In the religion of ancient Babylon, Tiamat (Akkadian: 𒀭𒋾𒊩𒆳 DTI.AMAT or 𒀭𒌓𒌈 DTAM.TUM, Greek: Θαλάττη Thaláttē) is a primordial goddess of the salt sea, mating with Abzû, the god of fresh water, to produce younger gods. She is the symbol of the chaos of primordial creation. She is referred to as a woman, and described as the glistening one. It is suggested that there are two parts to the Tiamat mythos, the first in which Tiamat is a creator goddess, through a sacred marriage between salt and fresh water, peacefully creating the cosmos through successive generations. In the second Chaoskampf Tiamat is considered the monstrous embodiment of primordial chaos. Some sources identify her with images of a sea serpent or dragon.
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In the Enûma Elish, the Babylonian epic of creation, she gives birth to the first generation of deities; her husband, Apsu, correctly assuming they are planning to kill him and usurp his throne, later makes war upon them and is killed. Enraged, she, too, wars upon her husband's murderers, taking on the form of a massive sea dragon. She is then slain by Enki's son, the storm-god Marduk, but not before she had brought forth the monsters of the Mesopotamian pantheon, including the first dragons, whose bodies she filled with "poison instead of blood". Marduk then forms the heavens and the Earth from her divided body.
Thorkild Jacobsen and Walter Burkert both argue for a connection with the Akkadian word for sea, tâmtu, following an early form, ti'amtum. Burkert continues by making a linguistic connection to Tethys. The later form Greek: Θαλάττη (thaláttē), which appears in the Hellenistic Babylonian writer Berossus' first volume of universal history, is clearly related to Greek Θάλαττα (thálatta), an Eastern variant of Θάλασσα (thalassa), "sea". It is thought that the proper name ti'amat, which is the construct or vocative form, was dropped in secondary translations of the original texts because some Akkadian copyists of Enûma Elish substituted the ordinary word tāmtu ("sea") for Tiamat, the two names having become essentially the same due to association. Tiamat also has been claimed to be cognate with Northwest Semitic tehom (תהום) ("the deeps, abyss"), in the Book of Genesis 1:2.
The Babylonian epic Enuma Elish is named for its incipit: "When above" the heavens did not yet exist nor the earth below, Apsu the freshwater ocean was there, "the first, the begetter", and Tiamat, the saltwater sea, "she who bore them all"; they were "mixing their waters". It is thought that female deities are older than male ones in Mesopotamia and Tiamat may have begun as part of the cult of Nammu, a female principle of a watery creative force, with equally strong connections to the underworld, which predates the appearance of Ea-Enki.
Harriet Crawford finds this "mixing of the waters" to be a natural feature of the middle Persian Gulf, where fresh waters from the Arabian aquifer mix and mingle with the salt waters of the sea. This characteristic is especially true of the region of Bahrain, whose name in Arabic means "two seas", and which is thought to be the site of Dilmun, the original site of the Sumerian creation beliefs. The difference in density of salt and fresh water drives a perceptible separation.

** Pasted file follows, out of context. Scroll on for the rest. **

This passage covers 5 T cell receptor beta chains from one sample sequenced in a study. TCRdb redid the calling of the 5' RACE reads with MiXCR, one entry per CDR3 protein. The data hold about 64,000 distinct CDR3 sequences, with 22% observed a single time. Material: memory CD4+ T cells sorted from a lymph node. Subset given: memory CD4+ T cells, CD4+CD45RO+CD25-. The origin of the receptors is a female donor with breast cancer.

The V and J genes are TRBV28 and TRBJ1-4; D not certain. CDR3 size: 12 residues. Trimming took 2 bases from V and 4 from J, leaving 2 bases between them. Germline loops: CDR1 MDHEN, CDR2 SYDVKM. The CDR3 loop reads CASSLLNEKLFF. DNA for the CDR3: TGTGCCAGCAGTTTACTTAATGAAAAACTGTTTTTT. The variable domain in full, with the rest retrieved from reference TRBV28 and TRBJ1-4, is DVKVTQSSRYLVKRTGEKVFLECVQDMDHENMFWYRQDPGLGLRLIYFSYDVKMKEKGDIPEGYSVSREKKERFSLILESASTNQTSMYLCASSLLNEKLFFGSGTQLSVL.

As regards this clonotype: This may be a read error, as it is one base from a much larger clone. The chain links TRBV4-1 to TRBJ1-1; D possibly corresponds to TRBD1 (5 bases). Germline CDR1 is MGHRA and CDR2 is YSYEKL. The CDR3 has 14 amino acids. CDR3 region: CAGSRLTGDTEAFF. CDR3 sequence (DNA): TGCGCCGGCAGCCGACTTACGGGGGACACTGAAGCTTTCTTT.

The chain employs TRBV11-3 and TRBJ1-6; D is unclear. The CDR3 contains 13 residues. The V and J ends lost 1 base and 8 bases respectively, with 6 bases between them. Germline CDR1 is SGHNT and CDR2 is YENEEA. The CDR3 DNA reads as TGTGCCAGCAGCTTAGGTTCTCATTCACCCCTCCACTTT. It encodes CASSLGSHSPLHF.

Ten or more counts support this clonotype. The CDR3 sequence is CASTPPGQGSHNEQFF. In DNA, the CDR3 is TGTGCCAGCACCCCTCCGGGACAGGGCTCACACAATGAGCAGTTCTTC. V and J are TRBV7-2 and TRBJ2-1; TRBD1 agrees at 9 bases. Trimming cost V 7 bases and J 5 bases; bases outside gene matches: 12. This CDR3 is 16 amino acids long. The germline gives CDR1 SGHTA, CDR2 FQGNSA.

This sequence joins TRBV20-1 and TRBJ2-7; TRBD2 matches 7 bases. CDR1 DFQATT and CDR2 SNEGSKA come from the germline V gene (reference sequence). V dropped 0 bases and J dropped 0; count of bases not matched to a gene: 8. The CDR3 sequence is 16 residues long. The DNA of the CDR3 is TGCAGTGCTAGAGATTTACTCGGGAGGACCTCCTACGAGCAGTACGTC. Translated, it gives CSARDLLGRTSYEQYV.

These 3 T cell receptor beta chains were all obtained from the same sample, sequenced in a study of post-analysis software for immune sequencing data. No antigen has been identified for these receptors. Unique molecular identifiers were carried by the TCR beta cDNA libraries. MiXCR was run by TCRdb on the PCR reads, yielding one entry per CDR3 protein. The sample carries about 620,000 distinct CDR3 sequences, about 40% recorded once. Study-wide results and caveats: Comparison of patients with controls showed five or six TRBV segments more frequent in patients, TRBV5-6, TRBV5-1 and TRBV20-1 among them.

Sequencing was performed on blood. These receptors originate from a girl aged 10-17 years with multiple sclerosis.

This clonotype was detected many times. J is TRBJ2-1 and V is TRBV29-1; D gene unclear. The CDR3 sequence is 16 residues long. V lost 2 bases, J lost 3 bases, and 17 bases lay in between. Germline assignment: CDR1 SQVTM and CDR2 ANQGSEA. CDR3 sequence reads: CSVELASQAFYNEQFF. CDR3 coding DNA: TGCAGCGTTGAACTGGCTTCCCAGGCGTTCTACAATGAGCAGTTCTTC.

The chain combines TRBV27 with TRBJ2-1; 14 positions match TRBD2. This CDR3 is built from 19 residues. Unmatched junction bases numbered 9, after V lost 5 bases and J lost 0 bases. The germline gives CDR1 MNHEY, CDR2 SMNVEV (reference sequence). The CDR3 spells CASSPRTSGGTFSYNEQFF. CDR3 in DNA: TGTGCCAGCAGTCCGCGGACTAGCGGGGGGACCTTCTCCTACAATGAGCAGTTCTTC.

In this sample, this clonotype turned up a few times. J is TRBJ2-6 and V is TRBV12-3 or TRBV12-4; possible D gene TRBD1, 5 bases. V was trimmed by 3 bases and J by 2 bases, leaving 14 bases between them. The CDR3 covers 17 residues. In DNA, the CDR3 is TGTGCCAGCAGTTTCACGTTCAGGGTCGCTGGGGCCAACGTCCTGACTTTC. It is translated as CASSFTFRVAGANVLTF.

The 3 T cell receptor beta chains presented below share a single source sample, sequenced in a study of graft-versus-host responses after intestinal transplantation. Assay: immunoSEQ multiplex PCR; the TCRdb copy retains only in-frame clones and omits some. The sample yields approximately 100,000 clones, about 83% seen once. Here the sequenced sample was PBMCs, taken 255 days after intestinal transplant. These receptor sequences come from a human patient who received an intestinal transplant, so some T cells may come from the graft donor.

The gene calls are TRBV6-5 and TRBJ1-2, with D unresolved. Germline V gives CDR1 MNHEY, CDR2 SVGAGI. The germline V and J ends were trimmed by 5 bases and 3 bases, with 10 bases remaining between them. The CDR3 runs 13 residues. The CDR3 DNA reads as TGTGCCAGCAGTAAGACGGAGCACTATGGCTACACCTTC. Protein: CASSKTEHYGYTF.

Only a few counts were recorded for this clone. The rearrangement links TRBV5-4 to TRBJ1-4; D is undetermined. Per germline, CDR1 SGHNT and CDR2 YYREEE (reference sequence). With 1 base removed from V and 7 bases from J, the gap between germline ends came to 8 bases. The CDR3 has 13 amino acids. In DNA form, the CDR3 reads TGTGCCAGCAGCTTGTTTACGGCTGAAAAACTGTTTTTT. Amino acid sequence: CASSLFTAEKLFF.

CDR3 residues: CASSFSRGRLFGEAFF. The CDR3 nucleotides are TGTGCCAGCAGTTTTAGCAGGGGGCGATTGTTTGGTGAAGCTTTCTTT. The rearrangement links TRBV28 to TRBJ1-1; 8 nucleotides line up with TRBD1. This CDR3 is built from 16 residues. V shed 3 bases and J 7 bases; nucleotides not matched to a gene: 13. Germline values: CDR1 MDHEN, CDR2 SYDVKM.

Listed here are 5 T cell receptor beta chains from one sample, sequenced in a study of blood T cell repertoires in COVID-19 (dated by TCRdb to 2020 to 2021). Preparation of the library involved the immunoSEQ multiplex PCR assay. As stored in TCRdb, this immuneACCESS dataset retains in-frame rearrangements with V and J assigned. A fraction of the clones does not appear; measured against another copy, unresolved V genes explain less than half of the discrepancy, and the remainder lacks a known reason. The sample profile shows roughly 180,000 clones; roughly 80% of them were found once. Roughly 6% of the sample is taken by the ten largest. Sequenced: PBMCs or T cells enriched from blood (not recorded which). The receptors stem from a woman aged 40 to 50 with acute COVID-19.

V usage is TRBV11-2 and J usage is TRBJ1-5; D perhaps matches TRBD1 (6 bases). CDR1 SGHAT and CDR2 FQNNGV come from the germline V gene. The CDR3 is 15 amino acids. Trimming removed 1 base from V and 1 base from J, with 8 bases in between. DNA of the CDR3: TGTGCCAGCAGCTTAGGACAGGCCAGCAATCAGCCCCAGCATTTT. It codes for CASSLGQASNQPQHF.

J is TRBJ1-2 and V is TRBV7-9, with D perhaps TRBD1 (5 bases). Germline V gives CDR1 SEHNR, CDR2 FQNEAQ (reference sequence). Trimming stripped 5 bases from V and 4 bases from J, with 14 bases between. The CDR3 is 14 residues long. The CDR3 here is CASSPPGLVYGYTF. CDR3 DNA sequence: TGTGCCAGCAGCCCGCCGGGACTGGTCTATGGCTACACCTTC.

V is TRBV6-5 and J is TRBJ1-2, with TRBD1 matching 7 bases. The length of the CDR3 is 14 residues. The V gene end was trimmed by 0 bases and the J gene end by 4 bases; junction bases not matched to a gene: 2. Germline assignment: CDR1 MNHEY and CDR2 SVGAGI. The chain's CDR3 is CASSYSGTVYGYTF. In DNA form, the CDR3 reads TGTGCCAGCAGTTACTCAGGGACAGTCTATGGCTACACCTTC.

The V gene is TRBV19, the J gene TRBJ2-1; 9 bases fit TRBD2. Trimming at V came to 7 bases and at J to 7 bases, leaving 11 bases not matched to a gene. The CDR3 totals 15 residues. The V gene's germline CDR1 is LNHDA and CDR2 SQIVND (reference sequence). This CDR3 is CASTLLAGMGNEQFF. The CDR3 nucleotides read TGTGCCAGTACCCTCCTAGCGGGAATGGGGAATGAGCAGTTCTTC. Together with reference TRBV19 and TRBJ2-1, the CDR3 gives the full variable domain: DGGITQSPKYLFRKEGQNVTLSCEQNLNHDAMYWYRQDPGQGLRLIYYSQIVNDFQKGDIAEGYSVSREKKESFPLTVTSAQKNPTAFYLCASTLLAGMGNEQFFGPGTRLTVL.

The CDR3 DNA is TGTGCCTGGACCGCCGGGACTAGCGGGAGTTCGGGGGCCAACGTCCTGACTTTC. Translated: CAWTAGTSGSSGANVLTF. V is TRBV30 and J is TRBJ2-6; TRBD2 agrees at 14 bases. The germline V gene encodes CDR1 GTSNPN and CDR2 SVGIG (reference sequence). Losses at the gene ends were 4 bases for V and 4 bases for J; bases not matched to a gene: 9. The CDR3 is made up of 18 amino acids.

In the Enûma Elish her physical description includes a tail, a thigh, "lower parts" (which shake together), a belly, an udder, ribs, a neck, a head, a skull, eyes, nostrils, a mouth, and lips. She has insides (possibly "entrails"), a heart, arteries, and blood.
Tiamat is usually described as a sea serpent or dragon, although Assyriologist Alexander Heidel disagreed with this identification and argued that "dragon form can not be imputed to Tiamat with certainty." Other scholars have disregarded Heidel's argument: Joseph Fontenrose in particular found it "not convincing" and concluded that "there is reason to believe that Tiamat was sometimes, not necessarily always, conceived as a dragoness." The Enûma Elish states that Tiamat gave birth to dragons and serpents among a more general list of monsters including scorpion men and merpeople, but does not identify her form as that of a dragon; however, other sources containing the same myth do refer to her as such.
The depiction of Tiamat as a multi-headed dragon was popularized in the 1970s as a fixture of the Dungeons & Dragons roleplaying game inspired by earlier sources associating Tiamat with later mythological characters such as Lotan.
Abzu (or Apsû) fathered upon Tiamat the elder deities Lahmu and Lahamu (masc. the "hairy"), a title given to the gatekeepers at Enki's Abzu/E'engurra-temple in Eridu. Lahmu and Lahamu, in turn, were the parents of the 'ends' of the heavens (Anshar, from an-šar = heaven-totality/end) and the earth (Kishar); Anshar and Kishar were considered to meet at the horizon, becoming, thereby, the parents of Anu (Heaven) and Ki (Earth).
Tiamat was the "shining" personification of salt water who roared and smote in the chaos of original creation. She and Apsu filled the cosmic abyss with the primeval waters. She is "Ummu-Hubur who formed all things".
In the myth recorded on cuneiform tablets, the deity Enki (later Ea) believed correctly that Apsu was planning to murder the younger deities, upset with the noisy tumult they created, and so captured him and held him prisoner beneath his temple, the E-Abzu ("temple of Abzu"). This angered Kingu, their son, who reported the event to Tiamat, whereupon she fashioned eleven monsters to battle the deities in order to avenge Apsu's death. These were her own offspring: Bašmu (“Venomous Snake”), Ušumgallu (“Great Dragon”), Mušmaḫḫū (“Exalted Serpent”), Mušḫuššu (“Furious Snake”), Laḫmu (the “Hairy One”), Ugallu (the “Big Weather-Beast”), Uridimmu (“Mad Lion”), Girtablullû (“Scorpion-Man"), Umū dabrūtu (“Violent Storms"), Kulullû (“Fish-Man") and Kusarikku (“Bull-Man”).
Tiamat possessed the Tablet of Destinies and in the primordial battle she gave them to Kingu, the deity she had chosen as her lover and the leader of her host, and who was also one of her children. The deities gathered in terror, but Anu first extracting a promise that he would be revered as "king of the gods", overcame her, armed with the arrows of the winds, a net, a club, and an invincible spear. Anu was later replaced by Enlil and, in the late version that has survived after the First Dynasty of Babylon, by Marduk, the son of Ea.